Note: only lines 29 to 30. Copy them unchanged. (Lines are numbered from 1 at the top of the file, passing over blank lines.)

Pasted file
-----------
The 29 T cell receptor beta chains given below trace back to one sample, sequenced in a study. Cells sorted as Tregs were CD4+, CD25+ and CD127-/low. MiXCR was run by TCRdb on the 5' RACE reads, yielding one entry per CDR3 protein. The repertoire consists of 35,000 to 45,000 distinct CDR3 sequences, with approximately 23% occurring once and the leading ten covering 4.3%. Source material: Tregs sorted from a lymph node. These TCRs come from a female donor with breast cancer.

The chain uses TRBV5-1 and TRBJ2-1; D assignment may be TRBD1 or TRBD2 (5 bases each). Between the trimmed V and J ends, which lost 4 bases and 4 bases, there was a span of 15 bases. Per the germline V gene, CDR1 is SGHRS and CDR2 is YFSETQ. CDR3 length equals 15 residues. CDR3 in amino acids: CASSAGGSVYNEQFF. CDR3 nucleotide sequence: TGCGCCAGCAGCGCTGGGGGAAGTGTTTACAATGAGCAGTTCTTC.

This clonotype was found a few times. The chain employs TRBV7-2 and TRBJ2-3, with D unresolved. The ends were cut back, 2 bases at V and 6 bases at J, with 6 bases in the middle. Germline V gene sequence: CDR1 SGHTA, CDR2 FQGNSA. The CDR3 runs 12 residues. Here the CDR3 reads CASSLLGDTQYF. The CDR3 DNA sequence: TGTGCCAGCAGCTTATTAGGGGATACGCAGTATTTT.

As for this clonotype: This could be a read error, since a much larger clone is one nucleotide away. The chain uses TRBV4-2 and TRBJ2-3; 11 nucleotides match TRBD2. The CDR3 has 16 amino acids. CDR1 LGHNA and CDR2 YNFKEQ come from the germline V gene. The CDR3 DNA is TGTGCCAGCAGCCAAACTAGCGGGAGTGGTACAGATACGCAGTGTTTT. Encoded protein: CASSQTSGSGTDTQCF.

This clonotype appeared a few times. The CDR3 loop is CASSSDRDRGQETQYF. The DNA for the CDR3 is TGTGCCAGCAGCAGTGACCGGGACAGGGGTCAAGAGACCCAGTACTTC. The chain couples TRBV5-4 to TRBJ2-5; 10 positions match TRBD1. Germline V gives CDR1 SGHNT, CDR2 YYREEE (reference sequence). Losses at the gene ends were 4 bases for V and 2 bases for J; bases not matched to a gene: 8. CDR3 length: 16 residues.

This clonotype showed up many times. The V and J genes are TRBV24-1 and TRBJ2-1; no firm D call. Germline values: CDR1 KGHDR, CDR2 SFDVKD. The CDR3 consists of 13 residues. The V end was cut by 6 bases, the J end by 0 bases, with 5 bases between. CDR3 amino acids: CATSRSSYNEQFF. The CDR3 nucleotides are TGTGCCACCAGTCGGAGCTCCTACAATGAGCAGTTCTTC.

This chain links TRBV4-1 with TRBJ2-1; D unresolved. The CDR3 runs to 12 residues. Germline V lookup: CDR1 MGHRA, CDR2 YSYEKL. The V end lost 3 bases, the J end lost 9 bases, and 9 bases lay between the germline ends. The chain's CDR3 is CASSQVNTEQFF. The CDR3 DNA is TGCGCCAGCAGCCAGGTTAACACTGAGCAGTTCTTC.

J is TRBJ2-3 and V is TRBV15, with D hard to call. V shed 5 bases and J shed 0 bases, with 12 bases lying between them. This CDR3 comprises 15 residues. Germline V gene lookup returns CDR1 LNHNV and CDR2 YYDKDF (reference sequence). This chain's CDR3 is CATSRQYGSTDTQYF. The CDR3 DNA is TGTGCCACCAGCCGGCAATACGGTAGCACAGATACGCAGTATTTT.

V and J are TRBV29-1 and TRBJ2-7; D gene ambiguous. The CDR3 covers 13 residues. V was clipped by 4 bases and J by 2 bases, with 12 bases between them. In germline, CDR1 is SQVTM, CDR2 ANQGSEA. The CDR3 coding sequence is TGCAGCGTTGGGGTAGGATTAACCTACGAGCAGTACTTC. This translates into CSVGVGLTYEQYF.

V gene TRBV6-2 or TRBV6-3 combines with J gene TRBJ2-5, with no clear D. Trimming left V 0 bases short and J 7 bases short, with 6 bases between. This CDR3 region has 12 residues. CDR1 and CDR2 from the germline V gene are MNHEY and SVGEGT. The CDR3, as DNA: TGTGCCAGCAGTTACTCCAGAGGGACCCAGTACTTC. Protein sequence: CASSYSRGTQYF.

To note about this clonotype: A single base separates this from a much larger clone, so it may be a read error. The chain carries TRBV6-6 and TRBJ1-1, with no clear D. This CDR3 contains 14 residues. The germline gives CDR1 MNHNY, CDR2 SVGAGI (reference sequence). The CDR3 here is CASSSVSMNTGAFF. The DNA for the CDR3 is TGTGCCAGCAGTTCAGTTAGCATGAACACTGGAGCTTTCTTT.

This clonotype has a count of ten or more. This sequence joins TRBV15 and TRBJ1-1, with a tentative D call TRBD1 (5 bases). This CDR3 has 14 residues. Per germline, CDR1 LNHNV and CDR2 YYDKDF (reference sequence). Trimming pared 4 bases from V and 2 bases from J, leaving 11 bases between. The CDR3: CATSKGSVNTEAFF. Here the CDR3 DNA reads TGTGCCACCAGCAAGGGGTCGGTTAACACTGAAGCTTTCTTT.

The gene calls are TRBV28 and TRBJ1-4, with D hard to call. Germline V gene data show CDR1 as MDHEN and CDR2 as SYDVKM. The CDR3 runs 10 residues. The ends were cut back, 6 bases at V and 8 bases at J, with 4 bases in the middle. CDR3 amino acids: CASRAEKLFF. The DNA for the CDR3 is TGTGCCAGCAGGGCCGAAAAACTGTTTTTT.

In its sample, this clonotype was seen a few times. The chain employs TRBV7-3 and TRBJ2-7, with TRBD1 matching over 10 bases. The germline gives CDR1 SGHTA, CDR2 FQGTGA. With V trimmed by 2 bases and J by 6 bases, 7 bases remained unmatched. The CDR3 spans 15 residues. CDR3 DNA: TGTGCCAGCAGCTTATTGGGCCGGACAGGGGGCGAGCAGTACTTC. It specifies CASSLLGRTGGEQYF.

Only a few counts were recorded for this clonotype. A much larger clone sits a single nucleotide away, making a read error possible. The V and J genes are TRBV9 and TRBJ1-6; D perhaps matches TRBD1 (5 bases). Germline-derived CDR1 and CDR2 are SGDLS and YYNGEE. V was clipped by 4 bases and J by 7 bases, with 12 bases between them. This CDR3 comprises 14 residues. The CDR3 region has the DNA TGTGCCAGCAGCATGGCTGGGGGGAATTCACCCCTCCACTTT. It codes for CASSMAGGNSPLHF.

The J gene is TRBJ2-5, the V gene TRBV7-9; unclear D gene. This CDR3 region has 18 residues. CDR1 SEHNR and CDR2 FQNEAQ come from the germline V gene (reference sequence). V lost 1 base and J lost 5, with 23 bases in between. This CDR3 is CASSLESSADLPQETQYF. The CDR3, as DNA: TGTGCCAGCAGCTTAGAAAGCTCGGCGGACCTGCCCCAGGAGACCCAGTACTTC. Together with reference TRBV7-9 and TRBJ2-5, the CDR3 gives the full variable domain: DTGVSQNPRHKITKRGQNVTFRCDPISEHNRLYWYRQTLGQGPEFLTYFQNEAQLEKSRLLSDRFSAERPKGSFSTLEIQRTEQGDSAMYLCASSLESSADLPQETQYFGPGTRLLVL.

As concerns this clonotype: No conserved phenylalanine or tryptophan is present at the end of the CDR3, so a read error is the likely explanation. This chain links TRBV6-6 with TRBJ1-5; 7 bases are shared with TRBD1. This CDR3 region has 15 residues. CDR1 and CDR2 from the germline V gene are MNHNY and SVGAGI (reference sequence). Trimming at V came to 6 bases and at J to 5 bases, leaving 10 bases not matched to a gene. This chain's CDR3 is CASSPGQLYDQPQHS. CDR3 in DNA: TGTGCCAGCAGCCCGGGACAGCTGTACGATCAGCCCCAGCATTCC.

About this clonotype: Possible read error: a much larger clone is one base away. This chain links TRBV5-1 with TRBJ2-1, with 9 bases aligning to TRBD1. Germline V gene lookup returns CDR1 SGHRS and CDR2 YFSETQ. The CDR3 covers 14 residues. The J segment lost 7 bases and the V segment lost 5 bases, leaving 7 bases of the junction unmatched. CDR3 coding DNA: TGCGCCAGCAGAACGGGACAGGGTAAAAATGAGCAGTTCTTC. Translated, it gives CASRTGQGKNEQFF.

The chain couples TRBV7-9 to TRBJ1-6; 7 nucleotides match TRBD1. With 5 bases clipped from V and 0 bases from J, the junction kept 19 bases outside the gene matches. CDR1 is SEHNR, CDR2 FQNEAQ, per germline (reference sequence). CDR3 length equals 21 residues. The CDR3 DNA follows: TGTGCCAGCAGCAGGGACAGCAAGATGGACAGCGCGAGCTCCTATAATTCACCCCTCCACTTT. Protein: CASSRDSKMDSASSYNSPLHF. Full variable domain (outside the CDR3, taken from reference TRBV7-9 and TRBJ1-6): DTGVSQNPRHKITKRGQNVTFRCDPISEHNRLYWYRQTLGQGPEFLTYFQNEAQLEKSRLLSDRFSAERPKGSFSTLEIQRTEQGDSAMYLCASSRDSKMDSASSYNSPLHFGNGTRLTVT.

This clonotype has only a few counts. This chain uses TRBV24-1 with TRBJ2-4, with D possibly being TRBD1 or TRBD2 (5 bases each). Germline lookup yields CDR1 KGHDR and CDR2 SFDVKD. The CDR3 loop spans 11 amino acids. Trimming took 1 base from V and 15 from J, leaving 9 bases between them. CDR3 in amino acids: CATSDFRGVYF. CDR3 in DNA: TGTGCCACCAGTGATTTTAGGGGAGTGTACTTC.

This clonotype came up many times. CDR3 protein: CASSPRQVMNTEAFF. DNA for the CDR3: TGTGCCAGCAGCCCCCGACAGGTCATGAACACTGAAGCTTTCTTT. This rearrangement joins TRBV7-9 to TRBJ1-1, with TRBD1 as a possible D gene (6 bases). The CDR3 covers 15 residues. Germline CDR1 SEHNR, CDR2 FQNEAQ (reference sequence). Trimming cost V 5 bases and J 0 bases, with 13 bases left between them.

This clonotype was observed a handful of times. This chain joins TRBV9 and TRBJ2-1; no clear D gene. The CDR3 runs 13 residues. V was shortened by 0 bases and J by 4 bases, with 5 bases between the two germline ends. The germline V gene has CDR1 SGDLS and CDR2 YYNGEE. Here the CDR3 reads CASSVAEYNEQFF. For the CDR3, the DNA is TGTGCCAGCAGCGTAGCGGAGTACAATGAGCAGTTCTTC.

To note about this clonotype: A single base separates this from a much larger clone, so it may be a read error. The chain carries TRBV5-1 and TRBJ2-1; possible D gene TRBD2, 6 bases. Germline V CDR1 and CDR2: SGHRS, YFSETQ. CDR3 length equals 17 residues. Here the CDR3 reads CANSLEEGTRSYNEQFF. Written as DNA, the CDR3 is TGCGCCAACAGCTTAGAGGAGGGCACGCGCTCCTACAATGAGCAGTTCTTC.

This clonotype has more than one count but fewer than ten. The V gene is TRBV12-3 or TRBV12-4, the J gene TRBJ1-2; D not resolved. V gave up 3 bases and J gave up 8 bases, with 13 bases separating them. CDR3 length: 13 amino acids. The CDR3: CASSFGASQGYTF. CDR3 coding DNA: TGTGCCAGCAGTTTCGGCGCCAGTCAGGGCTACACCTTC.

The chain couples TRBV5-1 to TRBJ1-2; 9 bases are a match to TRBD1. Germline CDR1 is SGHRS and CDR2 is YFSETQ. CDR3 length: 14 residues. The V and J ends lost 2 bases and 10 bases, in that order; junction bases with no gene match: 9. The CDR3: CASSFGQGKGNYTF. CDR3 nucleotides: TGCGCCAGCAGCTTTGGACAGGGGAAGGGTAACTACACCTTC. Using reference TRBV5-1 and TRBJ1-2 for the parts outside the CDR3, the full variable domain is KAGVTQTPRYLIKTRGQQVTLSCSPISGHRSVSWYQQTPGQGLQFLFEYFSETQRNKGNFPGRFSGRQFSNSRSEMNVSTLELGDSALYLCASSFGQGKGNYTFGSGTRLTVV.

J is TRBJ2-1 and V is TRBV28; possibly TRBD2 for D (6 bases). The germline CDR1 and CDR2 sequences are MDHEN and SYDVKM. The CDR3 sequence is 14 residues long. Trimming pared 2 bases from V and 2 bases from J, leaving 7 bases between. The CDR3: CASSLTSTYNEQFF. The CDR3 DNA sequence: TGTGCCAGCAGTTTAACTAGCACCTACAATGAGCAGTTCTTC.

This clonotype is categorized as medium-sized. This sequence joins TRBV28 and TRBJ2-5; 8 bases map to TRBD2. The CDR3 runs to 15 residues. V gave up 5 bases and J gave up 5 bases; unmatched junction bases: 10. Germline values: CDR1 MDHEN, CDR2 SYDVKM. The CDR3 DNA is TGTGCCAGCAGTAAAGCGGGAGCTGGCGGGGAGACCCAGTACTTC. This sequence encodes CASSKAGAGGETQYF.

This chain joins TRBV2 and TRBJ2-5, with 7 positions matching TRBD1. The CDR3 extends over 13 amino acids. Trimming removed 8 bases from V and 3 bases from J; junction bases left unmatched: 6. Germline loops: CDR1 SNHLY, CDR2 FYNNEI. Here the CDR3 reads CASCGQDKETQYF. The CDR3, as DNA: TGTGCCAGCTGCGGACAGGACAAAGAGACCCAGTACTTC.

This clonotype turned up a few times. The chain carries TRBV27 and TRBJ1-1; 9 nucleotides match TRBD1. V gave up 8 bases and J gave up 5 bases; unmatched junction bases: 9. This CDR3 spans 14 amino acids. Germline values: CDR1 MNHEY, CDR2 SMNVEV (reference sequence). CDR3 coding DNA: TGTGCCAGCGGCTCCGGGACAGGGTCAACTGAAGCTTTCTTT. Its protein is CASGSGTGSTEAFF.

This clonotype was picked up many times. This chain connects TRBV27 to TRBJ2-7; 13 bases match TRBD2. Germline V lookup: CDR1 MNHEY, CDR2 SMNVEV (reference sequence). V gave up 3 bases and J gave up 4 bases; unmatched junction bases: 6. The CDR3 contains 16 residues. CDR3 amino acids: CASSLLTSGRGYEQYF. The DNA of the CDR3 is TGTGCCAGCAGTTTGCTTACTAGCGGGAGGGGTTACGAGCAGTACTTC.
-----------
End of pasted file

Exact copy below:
This clonotype turned up a few times. The chain carries TRBV27 and TRBJ1-1; 9 nucleotides match TRBD1. V gave up 8 bases and J gave up 5 bases; unmatched junction bases: 9. This CDR3 spans 14 amino acids. Germline values: CDR1 MNHEY, CDR2 SMNVEV (reference sequence). CDR3 coding DNA: TGTGCCAGCGGCTCCGGGACAGGGTCAACTGAAGCTTTCTTT. Its protein is CASGSGTGSTEAFF.

This clonotype was picked up many times. This chain connects TRBV27 to TRBJ2-7; 13 bases match TRBD2. Germline V lookup: CDR1 MNHEY, CDR2 SMNVEV (reference sequence). V gave up 3 bases and J gave up 4 bases; unmatched junction bases: 6. The CDR3 contains 16 residues. CDR3 amino acids: CASSLLTSGRGYEQYF. The DNA of the CDR3 is TGTGCCAGCAGTTTGCTTACTAGCGGGAGGGGTTACGAGCAGTACTTC.